Are Liability Waivers Enforceable?
Waivers of liability are used frequently by businesses and property owners in an effort to avoid facing a lawsuit in the event somebody is injured on their property or while participating in their sponsored activities. However, we are often asked whether or not waivers of liability are enforceable in Illinois. If you or somebody you care about has sustained an injury but have been told you cannot file a lawsuit because you signed a waiver of liability, you should speak to a Chicago injury attorney as soon as possible.
Illinois Liability Waiver Laws
In Illinois, one of the key requirements for a waiver of liability to be enforceable is that it contains “clear, explicit, and concise” language. However, many waivers of liability do not follow these guidelines. Some waivers of liability are too short and do not outline specific or detailed risks that are covered. Conversely, some waivers of liability are too long and full of legal jargon that may not necessarily be comprehensible to an ordinary consumer. In these cases, the waiver will likely be unenforceable under Illinois law.
Additionally, Illinois courts have held that waivers of liability signed by a parent before a minor child’s cause of action are ineffective. Illinois is not the only state that applies this rule. In general, a parent cannot waive or release a minor child’s cause of action in these injury cases (Meyer v. Naperville Manner, Inc., 262 Ill.App.3d 141 (2d Dist. 1994). This means that other individuals, businesses, or entities could be responsible for injuries that occur to a minor regardless of whether or not a waiver of liability was signed.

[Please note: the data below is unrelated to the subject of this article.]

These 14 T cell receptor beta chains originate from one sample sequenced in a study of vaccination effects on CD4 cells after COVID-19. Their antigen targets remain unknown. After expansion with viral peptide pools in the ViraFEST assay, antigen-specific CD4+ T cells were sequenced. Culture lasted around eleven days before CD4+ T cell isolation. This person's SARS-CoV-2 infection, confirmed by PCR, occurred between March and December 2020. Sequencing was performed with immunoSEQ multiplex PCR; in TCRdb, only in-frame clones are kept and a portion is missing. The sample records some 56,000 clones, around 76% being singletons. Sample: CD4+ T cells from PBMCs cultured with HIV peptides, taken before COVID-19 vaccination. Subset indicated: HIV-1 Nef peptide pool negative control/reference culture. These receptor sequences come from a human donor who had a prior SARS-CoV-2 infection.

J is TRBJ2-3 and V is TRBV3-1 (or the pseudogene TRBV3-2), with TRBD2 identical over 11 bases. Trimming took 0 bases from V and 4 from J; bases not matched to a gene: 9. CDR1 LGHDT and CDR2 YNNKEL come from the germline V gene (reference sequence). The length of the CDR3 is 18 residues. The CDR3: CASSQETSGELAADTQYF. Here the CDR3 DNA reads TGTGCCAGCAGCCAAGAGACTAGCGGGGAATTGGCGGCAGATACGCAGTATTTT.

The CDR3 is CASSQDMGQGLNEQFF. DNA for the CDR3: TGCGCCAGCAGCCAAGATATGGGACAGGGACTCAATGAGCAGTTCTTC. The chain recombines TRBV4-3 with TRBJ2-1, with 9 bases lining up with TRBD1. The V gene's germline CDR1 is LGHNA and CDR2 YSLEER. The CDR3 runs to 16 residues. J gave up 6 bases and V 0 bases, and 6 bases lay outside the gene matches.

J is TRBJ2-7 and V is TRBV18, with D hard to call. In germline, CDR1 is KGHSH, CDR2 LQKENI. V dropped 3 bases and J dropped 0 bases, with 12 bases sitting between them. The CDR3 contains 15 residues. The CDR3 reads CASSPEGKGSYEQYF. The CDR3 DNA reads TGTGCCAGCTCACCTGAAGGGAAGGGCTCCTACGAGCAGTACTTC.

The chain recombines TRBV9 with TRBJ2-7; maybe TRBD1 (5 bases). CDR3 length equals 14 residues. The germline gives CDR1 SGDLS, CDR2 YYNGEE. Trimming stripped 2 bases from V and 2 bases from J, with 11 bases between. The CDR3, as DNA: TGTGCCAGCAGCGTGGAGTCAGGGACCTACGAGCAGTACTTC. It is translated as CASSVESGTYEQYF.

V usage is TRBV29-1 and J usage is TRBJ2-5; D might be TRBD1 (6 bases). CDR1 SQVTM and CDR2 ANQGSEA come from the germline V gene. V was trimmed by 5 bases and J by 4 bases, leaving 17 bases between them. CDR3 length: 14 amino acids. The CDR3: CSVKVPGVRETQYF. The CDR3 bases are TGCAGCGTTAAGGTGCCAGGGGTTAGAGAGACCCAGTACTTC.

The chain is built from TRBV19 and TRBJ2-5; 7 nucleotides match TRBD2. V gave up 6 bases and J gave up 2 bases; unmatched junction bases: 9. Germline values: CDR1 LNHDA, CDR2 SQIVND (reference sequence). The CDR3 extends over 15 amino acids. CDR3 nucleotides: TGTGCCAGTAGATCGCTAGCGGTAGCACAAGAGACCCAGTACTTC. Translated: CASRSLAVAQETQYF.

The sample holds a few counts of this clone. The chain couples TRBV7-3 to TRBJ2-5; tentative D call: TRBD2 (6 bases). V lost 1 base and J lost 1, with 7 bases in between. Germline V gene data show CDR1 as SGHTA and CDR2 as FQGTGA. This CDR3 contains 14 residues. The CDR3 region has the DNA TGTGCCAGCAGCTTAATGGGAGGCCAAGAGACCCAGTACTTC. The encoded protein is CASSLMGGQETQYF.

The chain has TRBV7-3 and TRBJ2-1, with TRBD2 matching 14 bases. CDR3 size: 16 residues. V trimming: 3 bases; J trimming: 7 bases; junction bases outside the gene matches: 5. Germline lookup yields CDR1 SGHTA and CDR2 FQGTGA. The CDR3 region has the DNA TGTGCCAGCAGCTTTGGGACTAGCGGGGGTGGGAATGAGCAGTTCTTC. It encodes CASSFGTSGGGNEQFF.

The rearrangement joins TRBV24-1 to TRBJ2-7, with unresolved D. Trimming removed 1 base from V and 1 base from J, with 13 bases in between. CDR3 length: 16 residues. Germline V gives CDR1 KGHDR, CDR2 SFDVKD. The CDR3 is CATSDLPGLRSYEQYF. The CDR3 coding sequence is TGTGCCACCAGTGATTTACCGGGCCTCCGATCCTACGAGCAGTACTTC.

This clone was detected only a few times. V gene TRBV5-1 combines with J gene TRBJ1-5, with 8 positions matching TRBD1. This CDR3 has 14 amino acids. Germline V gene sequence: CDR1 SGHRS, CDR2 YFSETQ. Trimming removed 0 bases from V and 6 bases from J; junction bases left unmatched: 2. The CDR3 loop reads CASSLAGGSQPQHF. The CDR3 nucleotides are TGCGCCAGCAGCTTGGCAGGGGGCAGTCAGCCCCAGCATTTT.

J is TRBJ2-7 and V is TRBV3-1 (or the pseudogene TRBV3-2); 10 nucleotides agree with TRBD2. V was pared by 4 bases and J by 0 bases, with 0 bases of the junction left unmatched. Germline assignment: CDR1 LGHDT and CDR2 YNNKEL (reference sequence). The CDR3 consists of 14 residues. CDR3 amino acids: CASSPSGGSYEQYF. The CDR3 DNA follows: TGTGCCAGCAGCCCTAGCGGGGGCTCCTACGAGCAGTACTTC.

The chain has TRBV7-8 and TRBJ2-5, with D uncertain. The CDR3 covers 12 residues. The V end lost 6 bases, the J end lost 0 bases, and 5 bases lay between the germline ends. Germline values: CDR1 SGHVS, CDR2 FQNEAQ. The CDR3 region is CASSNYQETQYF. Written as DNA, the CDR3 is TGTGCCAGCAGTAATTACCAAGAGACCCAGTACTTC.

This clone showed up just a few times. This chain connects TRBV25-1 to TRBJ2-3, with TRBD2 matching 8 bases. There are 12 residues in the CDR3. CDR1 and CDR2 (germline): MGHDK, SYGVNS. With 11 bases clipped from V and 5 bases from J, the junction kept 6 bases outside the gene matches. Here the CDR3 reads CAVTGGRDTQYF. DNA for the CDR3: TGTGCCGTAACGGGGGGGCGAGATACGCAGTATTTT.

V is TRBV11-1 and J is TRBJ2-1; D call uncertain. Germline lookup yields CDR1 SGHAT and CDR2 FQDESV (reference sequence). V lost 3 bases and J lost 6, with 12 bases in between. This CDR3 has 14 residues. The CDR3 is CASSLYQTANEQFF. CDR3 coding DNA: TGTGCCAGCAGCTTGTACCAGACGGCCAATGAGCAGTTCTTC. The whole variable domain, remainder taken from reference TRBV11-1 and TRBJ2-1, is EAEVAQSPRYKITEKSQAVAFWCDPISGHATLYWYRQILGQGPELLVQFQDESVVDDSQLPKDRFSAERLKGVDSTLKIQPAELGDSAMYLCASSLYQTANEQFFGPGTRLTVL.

Can You Sue After Signing a Liability Waiver?
No two injury cases are alike, and there are various factors that will determine whether or not you will be able to file a lawsuit after you have signed a waiver of liability. Waivers of liability are regularly used by businesses and other entities in order to avoid paying out claims for any injuries that happen on their premises or during sponsored activities. In general, waivers of liability will be upheld in the event a person is injured during the course of events so long as the injury occurred due to an ordinary risk associated with the underlying event.
For example, when you go to a gym, you will have signed a waiver of liability before you are allowed to use the facilities. Any person at a gym assumes the inherent risk of sustaining an injury caused by improper lifting techniques. It is generally understood that this is a foreseeable and universal risk. However, if a person sustains an injury at a gym because one of the machines was poorly maintained and malfunctioned during the workout, this may be considered negligence on the part of the gym owners or operators. A lawsuit may be successful in this case.
Waivers of liability will typically not be upheld in the event the negligence of another individual or company directly caused a person’s injuries. Additionally, the courts will likely not uphold a waiver of liability in the event a person sustains an injury caused by somebody else’s gross negligence. This means that the other party acted negligently and with a reckless disregard for the well-being of others in their care.
If you or somebody you love has been injured and wonder whether or not a waiver of liability is enforceable in Illinois, please seek assistance from a skilled personal injury lawyer who can analyze the facts surrounding your case and help you make the best decision moving forward.